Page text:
Poetry & Published Articles

Just Stop Breathing

Please stop
I can't take this anymore
After three years of watching you die
I'm sorry I can't stay
To watch you drown
A mermaid trapped out of water
Each breath flooded with ocean
Hands bent in unconscious supplication
Cold sweats, unresponsive
How can I end your pain?
I can stop the suffering of animals
But for you, my own mother
I can't legally do anything
Except watch
When I no longer can bear to see
How Alzheimer's ends
You gasp
Purple splotches bloom across your neck and cheek
I beg you to escape this trapped life
Reminding you of all the reasons you were special
You gasp and gasp and gasp
I wonder if you can even hear me
But in the end
All I hear
Is silence

Let Go (my mother had Alzheimer's Disease)
Let go
Of the sentence you can't finish
Of trying to remember
My name
Where you are
What month it is

Let me help you
Clean your glasses
Comb your hair
Ease into this wheelchair
We're moving you down the hall
You won't have to take any more
Pills you can't swallow
You don't have to eat supper
If you only want juice
We understand
Your weakness is growing stronger
Your eyes are dim
Your mouth is dry

Now it's time
for you to let go
And for me to say good-bye

Wheelchair Waltz (again for my mother)

Once upon a time
I was your daughter
You knew my name

You combed your hair
Your clothes matched (way more than mine)
You drove a car

Back in a fairy tale
Your eyes lit up when you saw me
Now your smile is hesitant, unsure

Broken sentences
Trailed off thoughts
I try to fill in the blanks

You retreat into sleep
Head dropped, breathing slowly
I hate to touch your arm and wake you

Can you still walk in your dreams?
Can you escape this wheelchair?
Is that world more beautiful than this one?

Do you still dream?
Or retreat into a fuzzy nothingness?
Is it wrong to wish you could stay asleep forever?

I'm sorry it's so hard for me to face you.
Each day more difficult to remember who you used to be.
You don't deserve this slow blank death.

Happy Birthday from your Not-So-Little Girl (for my father)

You wore the uniform of the elderly
A band-aid on your elbow and a striped polo tee
A dark belt hiking up your faded old slacks
Your basement packed with things from the past
Inside your clothes
There was too much room
You had never been this skinny
You had never been so cold
I will never again hear your stories retold

Now that you’re gone
I see you everywhere
In slow moving vans
Pocket protectors and grey hair
But none of these strangers have your sputtering laugh
Or twenty-five napkins of penned physics graphs
None of them read me the Little House books
Or made TV dinners when Mom couldn’t cook
You ate Quaker Oat Squares
Sat on cracked vinyl chairs                                                                          
Used felt tipped pens
Had church choir friends
Liked big band tunes
Duct-taped vacuums

But now your basement is empty
And your clothes have been donated
There’s no more chocolate cake for your birthday
And I don’t feel like your little girl anymore

A Spenserian Stanza I wrote in High school
(religion confused me)

He walks along the road of bricks and stone.
The people follow, eating sawdust cakes;
Grey faces make him wish to be alone.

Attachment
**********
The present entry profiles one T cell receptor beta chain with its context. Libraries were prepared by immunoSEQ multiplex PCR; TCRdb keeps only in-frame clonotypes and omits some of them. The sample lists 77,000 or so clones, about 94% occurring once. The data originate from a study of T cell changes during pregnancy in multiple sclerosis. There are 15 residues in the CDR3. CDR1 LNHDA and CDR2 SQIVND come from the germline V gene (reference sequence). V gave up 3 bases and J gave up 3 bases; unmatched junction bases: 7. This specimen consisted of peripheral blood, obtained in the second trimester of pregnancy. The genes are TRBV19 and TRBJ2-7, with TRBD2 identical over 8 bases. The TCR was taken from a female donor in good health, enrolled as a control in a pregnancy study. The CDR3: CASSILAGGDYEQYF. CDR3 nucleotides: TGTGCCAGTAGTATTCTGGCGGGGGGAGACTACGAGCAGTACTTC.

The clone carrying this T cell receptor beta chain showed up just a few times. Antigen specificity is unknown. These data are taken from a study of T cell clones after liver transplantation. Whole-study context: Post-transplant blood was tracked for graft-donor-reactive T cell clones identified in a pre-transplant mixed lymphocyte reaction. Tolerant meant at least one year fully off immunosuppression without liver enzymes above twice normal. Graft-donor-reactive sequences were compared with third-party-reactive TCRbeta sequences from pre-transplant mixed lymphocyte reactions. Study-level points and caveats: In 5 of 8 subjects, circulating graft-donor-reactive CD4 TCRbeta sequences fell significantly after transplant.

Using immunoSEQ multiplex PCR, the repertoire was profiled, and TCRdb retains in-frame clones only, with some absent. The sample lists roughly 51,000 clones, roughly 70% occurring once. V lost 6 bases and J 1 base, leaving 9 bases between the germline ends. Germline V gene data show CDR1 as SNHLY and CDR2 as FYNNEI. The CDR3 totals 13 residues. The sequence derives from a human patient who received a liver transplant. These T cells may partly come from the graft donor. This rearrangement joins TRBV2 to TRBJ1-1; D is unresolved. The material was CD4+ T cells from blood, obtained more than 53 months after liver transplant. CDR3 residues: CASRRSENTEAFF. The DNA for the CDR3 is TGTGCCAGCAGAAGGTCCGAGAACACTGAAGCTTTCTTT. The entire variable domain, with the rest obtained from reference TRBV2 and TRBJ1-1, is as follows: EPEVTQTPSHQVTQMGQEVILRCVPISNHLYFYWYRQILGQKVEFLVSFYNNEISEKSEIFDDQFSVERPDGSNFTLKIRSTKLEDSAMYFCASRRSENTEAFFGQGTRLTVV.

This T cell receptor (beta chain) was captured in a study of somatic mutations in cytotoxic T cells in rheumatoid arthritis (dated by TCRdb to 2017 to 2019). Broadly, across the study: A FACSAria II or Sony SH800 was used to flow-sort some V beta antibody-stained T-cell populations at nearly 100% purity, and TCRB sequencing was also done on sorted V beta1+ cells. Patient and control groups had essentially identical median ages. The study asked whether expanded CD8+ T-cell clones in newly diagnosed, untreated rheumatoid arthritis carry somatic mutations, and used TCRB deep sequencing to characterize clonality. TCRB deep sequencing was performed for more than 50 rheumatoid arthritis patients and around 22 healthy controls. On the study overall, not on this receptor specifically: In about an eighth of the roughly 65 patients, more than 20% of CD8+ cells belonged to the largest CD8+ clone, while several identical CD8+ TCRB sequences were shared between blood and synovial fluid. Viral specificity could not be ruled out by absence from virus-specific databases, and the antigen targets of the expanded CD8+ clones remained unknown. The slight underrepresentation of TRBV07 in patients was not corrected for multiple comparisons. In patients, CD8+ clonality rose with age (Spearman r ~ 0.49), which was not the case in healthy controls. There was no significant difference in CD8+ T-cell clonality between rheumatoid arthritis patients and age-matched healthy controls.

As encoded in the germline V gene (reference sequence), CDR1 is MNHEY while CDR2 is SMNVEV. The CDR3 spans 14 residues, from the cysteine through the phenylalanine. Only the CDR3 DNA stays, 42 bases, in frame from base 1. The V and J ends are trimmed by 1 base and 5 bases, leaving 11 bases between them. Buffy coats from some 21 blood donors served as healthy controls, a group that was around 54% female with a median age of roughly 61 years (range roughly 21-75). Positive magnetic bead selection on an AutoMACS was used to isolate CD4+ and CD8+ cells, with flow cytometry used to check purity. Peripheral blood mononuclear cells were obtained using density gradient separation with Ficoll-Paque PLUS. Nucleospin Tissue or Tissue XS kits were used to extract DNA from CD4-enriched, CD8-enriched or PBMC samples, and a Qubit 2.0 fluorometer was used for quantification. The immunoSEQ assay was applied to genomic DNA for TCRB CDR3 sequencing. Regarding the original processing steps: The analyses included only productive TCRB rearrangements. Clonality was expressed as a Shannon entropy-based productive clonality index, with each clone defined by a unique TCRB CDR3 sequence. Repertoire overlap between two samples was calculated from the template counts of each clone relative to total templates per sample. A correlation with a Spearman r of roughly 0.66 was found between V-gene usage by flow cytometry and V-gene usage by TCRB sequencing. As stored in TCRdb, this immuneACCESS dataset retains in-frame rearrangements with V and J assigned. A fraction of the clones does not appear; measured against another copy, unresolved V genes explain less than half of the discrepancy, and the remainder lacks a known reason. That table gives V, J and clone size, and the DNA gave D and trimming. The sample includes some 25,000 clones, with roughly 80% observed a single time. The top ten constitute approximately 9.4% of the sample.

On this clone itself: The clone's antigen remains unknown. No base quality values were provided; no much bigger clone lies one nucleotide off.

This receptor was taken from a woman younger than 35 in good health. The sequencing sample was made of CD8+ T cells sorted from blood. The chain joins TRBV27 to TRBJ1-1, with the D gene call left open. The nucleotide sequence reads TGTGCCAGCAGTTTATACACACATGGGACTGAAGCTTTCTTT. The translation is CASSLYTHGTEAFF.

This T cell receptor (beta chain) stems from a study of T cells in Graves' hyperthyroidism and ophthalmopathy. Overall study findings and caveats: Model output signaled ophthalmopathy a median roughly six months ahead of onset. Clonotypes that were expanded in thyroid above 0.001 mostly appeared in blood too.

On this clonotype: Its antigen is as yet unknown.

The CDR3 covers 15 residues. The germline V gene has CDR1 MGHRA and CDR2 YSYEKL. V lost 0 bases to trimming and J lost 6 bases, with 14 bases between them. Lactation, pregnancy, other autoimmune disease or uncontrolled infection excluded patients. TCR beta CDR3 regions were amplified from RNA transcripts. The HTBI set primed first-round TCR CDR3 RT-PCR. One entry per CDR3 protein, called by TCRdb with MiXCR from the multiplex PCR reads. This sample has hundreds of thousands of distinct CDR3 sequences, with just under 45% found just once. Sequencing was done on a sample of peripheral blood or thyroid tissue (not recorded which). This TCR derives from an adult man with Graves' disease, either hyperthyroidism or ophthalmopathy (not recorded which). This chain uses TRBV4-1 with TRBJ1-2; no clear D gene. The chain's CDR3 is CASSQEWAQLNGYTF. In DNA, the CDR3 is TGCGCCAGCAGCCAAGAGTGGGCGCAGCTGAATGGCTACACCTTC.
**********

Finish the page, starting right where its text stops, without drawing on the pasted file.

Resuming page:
To him they never speak, but noise they make.
Their laughter scares him--painful, loud and fake.
They put him down to reach false paradise,
The heavy doors slam shut sham golden gates,
The colored glass will keep the light outside.
Beyond their painted room, the boy can see the sky.

While Listening to New Order's song Elegia
(written in college)

Deep tones of sad and mournful elegy
First quiet then so loud and strained they scream.
Sad notes, continuous monotony.
The pattern runs around the air in streams.
The perfect lack of vocal cries completes
The guided tour of all my tainted thoughts.
The walk along the chosen path of sweet
And beautiful depression dismally wrought.
My soul and mind are forced to wither now--
The quiet night disrupted by the song.
The past bad times I must remember how
So much of life will go completely wrong.
Then when the spell comes to a fateful end
The magic's blown away with present wind.

Histo Hell
(Wrote this after a particularly difficult Histology--the study of tissues--exam in Veterinary School, then showed it to a friend of mine. A few days later, while walking to my mailbox, I found my Histology Professor laughing over something she was reading taped to the library wall--it was THIS POEM!!! GAH!!!)

"Name this organ. Name this part."
Feel the descending of my heart.
I've never seen this slide before.
Consider sneaking out the door.
Decide to look at section Two--
Maybe that will give a clue.
"List the use to pass this class."
How in the Hell can I do that?
Don't even know just where I'm at.
In my left side there grows a pain.
The blanks stay empty as my brain.
Take the slide off and set it down.
Put it back on, move it around.
But it always looks the same,
And nothing's working in my brain
What am I doing with my life?
Why can't I get this question right?
Was it a fluke they let me in?
Is Histo Hell for all my sins?
Just two more months of this damn class,
Then I won't feel like such an ass--
Until semester two, when something new
Will make me feel this stupid, too.

Published Articles:


Melon Head - Rescuing a Dog Who Rescued my Dad, starting page 24 in the Winter 2013/2014 edition

The Family Who Trains Together (Raising Exceptional Dogs for Exceptional People), in the spring 2016 edition


Running with your Dog, pages 8-9 of the March/April 2015 edition

A Tale of Two Races, pages 8-9 of the July/August 2015 edition

Runner, Heal Thyself, pages 17-19 of the November/December 2013 edition

Alzheimer's Disease pages 21-22 in the May/June 2016 edition

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